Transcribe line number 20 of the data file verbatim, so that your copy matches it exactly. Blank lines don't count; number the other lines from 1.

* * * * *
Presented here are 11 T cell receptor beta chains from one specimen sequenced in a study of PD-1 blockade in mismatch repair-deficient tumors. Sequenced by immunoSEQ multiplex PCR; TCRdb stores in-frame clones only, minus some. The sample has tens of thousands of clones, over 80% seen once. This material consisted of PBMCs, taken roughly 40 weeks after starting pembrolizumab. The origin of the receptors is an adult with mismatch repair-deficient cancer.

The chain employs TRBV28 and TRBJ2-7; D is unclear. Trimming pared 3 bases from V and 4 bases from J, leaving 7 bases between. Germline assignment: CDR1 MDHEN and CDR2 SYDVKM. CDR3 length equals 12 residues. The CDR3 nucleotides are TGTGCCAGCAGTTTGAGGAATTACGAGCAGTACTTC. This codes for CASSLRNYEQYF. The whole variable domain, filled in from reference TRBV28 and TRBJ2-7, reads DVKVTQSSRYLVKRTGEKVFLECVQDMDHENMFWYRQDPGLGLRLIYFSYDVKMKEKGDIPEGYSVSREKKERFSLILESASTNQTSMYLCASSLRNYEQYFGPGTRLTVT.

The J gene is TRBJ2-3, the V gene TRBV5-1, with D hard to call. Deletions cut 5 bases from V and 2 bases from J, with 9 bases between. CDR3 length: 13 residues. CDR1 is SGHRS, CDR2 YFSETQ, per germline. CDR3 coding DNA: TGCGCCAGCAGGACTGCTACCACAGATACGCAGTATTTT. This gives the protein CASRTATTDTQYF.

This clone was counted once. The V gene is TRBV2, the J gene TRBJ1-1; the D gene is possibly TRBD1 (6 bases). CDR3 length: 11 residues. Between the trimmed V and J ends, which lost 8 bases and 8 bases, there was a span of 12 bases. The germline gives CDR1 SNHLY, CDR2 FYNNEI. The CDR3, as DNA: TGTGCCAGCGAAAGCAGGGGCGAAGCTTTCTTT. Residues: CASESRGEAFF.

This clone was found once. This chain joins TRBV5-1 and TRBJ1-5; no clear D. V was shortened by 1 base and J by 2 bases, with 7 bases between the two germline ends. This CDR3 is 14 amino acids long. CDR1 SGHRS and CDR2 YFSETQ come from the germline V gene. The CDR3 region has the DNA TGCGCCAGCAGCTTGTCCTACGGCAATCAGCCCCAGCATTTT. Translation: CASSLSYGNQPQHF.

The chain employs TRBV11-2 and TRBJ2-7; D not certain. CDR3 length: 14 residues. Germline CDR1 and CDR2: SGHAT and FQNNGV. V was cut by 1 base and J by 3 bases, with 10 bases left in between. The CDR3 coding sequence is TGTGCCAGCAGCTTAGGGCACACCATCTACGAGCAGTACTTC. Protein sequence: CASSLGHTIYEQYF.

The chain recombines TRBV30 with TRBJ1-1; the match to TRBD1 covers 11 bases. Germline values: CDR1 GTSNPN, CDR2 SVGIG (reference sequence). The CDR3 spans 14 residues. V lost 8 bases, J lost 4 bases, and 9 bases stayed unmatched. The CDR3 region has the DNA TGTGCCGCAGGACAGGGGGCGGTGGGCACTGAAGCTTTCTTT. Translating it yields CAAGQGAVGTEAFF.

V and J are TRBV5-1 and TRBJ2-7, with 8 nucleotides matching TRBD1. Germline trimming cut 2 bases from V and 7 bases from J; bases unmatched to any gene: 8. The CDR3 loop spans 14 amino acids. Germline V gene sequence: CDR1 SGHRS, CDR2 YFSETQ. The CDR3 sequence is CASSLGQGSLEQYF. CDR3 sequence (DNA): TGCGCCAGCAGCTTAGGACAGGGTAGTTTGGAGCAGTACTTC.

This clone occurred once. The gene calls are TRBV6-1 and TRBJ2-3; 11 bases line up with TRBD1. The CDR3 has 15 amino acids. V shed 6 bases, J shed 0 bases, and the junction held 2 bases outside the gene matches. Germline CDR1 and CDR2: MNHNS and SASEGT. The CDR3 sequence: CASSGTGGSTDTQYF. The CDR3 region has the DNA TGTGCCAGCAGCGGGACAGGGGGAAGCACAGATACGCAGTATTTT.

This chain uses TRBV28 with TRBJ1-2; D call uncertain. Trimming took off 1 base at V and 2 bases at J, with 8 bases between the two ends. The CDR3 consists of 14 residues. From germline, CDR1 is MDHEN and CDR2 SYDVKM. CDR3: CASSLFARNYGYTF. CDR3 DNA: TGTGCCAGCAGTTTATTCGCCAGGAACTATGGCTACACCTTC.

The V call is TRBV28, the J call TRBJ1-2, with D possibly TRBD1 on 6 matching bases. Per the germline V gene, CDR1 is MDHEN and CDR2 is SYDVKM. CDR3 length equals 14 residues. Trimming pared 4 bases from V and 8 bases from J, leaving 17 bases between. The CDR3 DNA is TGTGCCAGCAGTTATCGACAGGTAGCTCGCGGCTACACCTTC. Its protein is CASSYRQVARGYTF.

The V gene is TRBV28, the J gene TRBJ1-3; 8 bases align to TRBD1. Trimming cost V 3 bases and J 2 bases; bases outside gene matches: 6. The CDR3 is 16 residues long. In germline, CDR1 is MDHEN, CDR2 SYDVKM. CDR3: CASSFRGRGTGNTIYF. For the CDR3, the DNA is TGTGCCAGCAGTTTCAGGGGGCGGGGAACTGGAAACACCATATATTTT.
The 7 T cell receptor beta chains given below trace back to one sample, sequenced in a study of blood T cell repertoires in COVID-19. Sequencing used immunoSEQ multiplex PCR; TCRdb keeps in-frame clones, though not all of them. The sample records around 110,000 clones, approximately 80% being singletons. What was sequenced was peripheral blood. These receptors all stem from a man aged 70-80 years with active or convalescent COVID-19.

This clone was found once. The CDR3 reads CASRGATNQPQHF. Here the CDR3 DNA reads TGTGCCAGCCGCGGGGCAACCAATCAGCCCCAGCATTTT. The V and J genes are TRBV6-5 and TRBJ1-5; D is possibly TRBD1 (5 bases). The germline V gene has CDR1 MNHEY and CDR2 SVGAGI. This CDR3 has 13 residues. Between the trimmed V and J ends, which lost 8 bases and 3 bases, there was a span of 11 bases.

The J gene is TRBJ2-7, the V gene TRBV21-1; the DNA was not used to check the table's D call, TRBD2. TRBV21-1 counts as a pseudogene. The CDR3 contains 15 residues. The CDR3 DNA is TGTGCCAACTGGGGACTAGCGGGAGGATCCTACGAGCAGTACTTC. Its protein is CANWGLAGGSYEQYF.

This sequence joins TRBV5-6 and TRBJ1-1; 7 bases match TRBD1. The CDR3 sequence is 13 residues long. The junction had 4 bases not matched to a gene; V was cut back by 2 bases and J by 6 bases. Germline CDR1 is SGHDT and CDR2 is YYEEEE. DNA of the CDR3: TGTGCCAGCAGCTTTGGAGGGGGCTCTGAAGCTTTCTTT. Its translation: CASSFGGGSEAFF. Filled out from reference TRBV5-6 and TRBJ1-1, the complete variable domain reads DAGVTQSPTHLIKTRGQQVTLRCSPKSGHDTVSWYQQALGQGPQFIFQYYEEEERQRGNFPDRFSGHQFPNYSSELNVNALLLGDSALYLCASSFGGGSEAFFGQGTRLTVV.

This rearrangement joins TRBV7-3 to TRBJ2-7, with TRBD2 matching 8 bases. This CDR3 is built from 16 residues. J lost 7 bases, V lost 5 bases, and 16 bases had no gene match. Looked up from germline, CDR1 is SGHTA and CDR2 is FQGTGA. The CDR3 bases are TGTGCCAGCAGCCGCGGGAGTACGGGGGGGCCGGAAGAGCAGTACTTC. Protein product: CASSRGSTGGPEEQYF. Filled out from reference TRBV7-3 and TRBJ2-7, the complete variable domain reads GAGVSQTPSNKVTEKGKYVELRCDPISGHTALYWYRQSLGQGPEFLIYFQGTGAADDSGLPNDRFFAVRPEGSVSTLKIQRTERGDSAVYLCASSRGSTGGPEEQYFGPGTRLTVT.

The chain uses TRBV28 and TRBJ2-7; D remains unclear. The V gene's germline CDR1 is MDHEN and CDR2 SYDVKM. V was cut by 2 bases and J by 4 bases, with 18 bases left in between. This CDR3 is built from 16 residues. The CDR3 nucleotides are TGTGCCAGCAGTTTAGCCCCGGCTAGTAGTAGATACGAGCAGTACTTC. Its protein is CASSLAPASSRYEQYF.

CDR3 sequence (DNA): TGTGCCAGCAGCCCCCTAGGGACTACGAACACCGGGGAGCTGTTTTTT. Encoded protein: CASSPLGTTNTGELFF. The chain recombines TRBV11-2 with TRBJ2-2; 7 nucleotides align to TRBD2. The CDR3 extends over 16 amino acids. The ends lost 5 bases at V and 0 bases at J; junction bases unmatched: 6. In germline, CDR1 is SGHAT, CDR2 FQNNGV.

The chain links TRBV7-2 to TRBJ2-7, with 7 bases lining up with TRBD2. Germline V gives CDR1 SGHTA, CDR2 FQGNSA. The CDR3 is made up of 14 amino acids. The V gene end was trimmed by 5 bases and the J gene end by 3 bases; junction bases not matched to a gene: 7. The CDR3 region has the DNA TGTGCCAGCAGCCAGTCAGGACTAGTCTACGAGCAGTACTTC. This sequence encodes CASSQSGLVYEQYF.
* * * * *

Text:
The chain links TRBV7-2 to TRBJ2-7, with 7 bases lining up with TRBD2. Germline V gives CDR1 SGHTA, CDR2 FQGNSA. The CDR3 is made up of 14 amino acids. The V gene end was trimmed by 5 bases and the J gene end by 3 bases; junction bases not matched to a gene: 7. The CDR3 region has the DNA TGTGCCAGCAGCCAGTCAGGACTAGTCTACGAGCAGTACTTC. This sequence encodes CASSQSGLVYEQYF.